Now:  I’m going to miss all the people I’ve grown to know and love, and miss seeing them regularly. I will keep in touch as best as I can and know that I have community here. I still am connected to a few people in the community I left. I am connected to the local and greater Nia community. I love and value the people in my life. I am open to creating and building community elsewhere, too – in my own way, and in my own time.

I’m tired/I’m grateful

I’m tired of being long-distance, of being so far away from him. It’s been over two years now that we’ve lived in separate places.

I’m grateful that I’ve gotten to have this time to heal and grow while we’ve been apart.

I’m tired of mainly seeing each other on the screen.

I’m grateful that we have FaceTime and Skype, and that we can see each other that way and talk on a regular basis.

I’m grateful that this has challenged us to learn how to communicate more effectively.

I’m tired of visits that feel so incredibly full, like we’re trying to shove everything we can into a short period of time.

I’m grateful that we’ve gotten to have these visits, because even small amounts of time together can feel precious and amazing.

I’m tired of missing him.

I’m grateful that soon, we’ll get to live and  be together on a regular basis.

(And part of me knows that there will be times when he or I will want space, and that kind of longing will be far from my mind. That missing will happen, but perhaps for shorter periods of time – a  business trip, visiting a friend or family, a day when he comes home from work later than expected, etc.)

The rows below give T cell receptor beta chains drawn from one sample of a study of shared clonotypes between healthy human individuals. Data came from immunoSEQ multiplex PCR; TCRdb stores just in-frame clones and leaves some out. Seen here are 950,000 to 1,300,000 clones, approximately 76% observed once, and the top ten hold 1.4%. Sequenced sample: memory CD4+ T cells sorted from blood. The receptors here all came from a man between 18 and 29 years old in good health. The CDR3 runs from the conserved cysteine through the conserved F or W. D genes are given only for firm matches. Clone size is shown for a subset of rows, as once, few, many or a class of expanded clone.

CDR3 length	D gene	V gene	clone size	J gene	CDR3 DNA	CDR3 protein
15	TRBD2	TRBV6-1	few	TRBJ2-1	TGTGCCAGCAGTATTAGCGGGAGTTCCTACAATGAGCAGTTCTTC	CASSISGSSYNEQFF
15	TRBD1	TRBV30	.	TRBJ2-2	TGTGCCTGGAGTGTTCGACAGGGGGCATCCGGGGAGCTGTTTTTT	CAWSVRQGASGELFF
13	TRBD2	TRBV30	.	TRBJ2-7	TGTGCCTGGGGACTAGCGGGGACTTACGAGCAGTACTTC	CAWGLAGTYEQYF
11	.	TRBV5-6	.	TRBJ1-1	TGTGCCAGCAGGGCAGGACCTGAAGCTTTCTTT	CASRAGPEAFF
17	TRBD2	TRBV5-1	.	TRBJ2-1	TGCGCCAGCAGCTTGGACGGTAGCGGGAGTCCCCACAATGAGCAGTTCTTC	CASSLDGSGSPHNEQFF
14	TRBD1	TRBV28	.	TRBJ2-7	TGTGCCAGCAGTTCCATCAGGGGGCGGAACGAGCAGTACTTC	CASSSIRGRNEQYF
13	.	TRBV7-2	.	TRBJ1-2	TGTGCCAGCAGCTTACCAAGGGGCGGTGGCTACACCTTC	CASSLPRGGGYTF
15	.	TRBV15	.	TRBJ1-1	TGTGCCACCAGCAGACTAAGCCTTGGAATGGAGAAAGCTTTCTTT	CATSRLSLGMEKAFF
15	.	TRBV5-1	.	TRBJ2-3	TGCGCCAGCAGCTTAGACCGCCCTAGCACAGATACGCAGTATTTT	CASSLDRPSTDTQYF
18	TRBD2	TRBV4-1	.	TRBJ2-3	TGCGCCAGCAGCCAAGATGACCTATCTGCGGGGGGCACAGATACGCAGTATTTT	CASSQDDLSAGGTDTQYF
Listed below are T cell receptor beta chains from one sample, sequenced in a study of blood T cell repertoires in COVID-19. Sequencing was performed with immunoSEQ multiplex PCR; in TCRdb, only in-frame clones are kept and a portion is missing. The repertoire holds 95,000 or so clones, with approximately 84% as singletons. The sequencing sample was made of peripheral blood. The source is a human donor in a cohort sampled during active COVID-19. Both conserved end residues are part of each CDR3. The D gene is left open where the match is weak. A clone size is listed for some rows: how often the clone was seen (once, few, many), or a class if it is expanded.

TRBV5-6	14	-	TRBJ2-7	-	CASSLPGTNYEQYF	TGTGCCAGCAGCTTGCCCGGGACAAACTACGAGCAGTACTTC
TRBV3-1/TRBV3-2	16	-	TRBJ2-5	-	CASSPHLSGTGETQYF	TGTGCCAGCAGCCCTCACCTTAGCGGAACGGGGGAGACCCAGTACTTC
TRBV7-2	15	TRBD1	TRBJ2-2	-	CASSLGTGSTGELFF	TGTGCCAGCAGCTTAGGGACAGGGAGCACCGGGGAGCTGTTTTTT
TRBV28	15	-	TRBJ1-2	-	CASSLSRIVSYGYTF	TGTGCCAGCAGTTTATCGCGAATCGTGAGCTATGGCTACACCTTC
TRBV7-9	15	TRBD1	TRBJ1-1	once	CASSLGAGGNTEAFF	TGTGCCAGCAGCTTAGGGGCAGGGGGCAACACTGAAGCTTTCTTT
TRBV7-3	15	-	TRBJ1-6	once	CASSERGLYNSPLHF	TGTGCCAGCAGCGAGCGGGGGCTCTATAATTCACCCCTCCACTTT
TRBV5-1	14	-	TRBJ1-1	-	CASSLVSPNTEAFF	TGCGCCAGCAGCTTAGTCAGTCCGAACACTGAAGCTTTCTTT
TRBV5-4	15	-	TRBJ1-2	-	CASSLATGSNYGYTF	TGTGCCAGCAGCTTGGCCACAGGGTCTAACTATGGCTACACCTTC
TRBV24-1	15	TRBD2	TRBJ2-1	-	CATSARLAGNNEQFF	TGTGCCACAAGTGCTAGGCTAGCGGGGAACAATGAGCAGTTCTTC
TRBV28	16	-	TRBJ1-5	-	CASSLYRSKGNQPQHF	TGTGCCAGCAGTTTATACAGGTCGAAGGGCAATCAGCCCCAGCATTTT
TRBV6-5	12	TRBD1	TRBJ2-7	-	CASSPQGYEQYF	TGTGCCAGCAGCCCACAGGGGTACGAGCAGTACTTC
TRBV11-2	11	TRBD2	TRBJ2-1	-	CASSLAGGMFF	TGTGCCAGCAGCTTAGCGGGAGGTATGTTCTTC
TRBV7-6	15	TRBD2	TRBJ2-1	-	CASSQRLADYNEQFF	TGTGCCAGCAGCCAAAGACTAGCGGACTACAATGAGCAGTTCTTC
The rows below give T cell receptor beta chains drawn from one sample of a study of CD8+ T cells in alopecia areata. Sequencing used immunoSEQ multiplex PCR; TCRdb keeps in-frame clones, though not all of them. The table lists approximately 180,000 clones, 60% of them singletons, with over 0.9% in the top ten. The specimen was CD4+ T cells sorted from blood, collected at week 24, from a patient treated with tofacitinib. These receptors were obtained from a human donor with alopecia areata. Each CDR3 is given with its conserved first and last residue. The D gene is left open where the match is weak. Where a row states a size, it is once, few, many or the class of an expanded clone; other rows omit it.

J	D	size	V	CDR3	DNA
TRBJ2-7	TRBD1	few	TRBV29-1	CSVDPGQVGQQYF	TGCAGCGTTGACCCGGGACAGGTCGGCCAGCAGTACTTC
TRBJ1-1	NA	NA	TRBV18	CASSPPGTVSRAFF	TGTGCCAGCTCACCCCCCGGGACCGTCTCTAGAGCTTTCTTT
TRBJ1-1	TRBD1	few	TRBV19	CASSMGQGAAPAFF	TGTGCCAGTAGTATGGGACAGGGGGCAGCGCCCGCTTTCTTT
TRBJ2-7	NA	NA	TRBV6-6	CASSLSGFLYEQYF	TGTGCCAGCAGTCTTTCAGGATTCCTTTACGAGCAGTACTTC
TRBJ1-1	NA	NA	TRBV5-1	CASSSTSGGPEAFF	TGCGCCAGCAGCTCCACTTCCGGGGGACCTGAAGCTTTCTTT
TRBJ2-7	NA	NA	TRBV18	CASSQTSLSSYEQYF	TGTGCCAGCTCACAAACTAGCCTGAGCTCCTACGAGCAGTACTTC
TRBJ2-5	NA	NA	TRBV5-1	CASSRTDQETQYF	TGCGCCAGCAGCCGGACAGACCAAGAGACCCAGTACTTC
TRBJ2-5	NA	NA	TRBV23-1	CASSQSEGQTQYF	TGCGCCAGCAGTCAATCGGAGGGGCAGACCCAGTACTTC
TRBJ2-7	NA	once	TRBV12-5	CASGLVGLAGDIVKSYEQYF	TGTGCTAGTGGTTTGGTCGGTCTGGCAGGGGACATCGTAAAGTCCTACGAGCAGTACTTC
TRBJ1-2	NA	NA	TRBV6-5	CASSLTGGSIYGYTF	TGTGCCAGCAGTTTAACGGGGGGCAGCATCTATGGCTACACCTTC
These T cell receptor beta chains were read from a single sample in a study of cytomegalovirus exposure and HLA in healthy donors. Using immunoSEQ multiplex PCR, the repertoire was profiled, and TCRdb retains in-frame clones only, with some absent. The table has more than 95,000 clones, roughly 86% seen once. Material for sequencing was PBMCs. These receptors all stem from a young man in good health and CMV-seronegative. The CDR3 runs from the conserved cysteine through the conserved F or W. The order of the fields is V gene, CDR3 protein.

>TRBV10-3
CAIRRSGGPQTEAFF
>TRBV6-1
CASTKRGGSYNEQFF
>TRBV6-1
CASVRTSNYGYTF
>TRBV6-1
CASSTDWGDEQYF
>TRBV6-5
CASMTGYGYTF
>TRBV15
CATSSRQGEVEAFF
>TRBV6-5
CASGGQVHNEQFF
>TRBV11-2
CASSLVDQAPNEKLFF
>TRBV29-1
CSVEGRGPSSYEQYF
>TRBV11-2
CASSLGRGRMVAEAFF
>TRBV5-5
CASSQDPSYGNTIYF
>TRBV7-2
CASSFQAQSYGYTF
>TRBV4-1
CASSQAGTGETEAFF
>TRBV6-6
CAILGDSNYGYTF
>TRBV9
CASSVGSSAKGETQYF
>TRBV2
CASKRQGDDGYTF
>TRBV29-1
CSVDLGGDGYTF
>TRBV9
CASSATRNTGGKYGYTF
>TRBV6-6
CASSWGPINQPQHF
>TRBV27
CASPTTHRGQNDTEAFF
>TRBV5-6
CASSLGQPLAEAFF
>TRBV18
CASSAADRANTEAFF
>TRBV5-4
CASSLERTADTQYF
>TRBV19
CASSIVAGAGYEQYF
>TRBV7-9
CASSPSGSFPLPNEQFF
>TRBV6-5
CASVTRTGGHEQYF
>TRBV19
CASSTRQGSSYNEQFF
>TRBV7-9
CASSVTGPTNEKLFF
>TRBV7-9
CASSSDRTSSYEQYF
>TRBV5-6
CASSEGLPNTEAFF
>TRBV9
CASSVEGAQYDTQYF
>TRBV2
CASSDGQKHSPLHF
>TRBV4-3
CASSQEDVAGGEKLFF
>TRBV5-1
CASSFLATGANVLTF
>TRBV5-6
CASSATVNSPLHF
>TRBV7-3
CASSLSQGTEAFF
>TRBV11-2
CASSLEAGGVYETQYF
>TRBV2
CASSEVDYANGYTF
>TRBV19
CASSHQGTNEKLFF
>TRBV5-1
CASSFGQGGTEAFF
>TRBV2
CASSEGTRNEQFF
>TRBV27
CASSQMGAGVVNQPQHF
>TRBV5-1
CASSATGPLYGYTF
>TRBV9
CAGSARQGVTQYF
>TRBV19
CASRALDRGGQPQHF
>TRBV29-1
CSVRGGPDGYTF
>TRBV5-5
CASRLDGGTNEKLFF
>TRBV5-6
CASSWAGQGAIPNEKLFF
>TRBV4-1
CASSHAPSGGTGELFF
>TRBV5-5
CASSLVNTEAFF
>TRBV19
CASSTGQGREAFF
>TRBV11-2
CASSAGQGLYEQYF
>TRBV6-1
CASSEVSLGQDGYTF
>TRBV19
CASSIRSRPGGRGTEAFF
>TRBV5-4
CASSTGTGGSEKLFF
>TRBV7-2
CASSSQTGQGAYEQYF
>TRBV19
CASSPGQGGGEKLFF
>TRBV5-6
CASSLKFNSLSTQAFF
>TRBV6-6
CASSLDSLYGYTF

I am tired, and I am grateful.

It’s less than two months before our wedding. I’m anticipating stressful moments, bittersweet moments, celebratory moments. I want to hold this time close to me – to be able to cherish the last weeks of my time here, collect memories, and to prepare myself for the transition.

Beginning.

The Fool card

The Fool card from my Oracle Card deck

The Fool: Beginner’s Mind. Stepping into the Unknown. Spontaneity. Trusting the process.

It’s challenging for me to be a beginner. To acknowledge my mistakes and use them as learning tools, instead of weapons. I’m a recovering perfectionist with high standards. While I have generally learned to adjust my standards to a more realistic level, I still sometimes find myself doubting my abilities when I’m learning something new.

I step into teaching Nia and I am determined. I practice often, I watch the DVD to review the moves and cueing. When I don’t get something the first or fourth time, I listen, watch, and try again.